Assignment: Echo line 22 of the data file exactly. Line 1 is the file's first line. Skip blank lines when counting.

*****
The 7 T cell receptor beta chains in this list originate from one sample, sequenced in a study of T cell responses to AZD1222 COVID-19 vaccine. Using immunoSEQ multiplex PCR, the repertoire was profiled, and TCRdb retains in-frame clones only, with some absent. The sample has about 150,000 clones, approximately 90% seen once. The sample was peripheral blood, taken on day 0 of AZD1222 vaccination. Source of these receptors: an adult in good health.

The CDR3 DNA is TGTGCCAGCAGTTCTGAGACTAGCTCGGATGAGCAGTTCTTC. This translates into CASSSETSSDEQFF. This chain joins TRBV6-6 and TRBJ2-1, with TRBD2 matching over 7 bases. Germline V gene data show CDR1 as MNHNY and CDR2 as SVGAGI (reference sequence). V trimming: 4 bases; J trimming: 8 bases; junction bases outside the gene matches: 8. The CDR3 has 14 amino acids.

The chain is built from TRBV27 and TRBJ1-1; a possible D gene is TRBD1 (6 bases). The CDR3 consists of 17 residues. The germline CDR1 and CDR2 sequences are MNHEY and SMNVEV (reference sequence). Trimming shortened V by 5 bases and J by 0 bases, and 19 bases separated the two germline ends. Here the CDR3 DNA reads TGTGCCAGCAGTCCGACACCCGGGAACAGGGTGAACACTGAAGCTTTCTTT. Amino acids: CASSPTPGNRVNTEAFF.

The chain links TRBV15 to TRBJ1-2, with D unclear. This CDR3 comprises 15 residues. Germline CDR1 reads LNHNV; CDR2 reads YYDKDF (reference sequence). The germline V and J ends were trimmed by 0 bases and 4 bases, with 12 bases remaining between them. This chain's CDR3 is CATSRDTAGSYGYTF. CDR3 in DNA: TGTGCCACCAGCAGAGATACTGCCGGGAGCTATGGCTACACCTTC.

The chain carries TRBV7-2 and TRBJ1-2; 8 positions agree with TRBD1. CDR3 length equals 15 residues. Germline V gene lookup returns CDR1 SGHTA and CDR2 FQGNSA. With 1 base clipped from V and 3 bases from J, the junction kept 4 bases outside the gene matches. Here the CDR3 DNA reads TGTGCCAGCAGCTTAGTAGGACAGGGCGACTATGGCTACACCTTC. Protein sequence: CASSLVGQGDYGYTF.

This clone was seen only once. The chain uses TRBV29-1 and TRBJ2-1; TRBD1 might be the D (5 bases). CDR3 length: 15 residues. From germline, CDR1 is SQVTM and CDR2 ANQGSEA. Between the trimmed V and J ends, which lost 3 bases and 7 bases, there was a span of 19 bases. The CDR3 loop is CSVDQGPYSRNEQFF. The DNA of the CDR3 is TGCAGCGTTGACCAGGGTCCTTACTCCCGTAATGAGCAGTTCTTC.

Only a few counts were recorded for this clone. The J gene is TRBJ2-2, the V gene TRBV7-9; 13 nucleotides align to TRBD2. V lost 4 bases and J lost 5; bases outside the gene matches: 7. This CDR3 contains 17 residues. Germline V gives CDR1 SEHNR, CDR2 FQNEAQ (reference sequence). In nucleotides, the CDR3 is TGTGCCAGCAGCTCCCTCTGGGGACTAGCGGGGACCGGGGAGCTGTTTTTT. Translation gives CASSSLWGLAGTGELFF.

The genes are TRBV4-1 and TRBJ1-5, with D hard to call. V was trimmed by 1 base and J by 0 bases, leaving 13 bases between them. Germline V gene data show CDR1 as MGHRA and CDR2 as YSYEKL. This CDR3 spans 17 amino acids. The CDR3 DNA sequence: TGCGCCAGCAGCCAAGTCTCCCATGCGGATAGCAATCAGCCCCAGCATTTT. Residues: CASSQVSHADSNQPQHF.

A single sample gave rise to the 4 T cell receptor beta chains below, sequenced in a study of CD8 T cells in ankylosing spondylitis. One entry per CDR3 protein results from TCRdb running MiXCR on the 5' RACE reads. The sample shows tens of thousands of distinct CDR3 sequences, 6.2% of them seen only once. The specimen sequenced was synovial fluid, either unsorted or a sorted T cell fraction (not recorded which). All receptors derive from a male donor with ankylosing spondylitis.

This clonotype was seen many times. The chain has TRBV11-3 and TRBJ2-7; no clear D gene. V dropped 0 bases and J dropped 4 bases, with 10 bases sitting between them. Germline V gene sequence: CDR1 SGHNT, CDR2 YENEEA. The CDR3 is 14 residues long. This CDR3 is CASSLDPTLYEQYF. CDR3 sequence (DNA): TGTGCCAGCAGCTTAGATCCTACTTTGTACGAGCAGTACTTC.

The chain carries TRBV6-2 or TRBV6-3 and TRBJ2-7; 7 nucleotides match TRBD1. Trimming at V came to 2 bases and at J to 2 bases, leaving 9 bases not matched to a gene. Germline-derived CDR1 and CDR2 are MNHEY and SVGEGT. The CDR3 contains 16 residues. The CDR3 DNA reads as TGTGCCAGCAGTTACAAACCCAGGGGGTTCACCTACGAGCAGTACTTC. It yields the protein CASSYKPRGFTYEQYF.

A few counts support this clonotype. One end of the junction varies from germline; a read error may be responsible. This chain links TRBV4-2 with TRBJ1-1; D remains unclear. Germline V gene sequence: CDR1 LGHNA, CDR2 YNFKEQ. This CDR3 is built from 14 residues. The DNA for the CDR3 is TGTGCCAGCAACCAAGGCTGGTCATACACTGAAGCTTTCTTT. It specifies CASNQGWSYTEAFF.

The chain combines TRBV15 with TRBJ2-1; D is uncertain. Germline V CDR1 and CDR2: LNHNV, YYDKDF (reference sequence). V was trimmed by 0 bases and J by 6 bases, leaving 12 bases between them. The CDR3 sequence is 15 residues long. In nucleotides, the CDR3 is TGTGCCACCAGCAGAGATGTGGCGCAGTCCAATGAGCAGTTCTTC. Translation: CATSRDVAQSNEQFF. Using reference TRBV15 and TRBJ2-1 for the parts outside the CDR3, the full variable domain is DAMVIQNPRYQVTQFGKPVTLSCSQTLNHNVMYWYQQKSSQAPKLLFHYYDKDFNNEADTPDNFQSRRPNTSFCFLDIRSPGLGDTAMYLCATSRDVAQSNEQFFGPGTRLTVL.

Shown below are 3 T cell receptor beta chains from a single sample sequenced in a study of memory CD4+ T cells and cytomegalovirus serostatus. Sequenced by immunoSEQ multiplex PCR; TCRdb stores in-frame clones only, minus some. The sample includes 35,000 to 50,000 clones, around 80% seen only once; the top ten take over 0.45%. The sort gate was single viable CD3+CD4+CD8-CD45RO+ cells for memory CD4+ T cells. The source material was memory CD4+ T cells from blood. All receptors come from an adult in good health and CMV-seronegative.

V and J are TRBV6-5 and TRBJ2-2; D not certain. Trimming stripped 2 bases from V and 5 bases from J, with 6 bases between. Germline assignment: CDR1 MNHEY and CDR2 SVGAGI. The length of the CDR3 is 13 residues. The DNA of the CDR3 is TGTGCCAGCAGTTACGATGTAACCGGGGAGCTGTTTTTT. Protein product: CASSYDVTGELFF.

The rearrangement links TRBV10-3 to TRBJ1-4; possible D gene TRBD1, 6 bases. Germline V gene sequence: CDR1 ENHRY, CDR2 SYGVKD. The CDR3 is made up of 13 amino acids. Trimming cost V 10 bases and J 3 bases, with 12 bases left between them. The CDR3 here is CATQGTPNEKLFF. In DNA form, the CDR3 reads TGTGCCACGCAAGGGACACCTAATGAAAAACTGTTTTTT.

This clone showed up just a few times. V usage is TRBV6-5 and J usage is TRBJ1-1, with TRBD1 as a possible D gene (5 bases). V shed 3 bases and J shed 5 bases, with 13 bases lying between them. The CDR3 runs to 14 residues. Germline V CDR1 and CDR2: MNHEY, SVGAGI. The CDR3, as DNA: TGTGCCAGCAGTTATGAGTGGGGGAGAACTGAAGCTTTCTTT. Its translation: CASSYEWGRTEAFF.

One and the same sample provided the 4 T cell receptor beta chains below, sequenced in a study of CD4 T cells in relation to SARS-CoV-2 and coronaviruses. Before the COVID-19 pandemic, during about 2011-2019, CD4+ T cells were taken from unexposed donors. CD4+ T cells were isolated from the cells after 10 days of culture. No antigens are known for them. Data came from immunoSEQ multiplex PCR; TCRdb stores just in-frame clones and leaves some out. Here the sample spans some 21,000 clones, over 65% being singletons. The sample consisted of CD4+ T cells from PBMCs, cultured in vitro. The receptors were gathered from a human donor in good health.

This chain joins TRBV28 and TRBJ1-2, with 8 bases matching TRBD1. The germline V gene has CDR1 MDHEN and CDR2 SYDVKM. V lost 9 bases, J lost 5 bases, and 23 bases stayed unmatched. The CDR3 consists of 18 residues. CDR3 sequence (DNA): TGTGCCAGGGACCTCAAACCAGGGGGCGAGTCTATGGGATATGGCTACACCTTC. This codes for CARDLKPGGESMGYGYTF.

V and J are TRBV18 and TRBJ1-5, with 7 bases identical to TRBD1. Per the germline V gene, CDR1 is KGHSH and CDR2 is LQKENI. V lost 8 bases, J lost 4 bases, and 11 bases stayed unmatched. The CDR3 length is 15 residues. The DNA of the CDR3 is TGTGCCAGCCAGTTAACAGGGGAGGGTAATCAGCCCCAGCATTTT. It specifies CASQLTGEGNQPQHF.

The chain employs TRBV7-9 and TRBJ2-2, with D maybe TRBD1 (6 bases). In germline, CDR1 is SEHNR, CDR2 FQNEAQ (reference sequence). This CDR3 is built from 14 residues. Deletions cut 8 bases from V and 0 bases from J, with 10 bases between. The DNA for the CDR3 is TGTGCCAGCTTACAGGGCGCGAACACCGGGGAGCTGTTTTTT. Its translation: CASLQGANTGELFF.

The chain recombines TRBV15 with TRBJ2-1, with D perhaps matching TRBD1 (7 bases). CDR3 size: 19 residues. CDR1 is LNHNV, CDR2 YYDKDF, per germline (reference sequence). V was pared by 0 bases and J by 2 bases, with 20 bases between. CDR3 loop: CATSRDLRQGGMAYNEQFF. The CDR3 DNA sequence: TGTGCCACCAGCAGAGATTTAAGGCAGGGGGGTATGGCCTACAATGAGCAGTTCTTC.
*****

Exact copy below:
The chain recombines TRBV15 with TRBJ2-1, with D perhaps matching TRBD1 (7 bases). CDR3 size: 19 residues. CDR1 is LNHNV, CDR2 YYDKDF, per germline (reference sequence). V was pared by 0 bases and J by 2 bases, with 20 bases between. CDR3 loop: CATSRDLRQGGMAYNEQFF. The CDR3 DNA sequence: TGTGCCACCAGCAGAGATTTAAGGCAGGGGGGTATGGCCTACAATGAGCAGTTCTTC.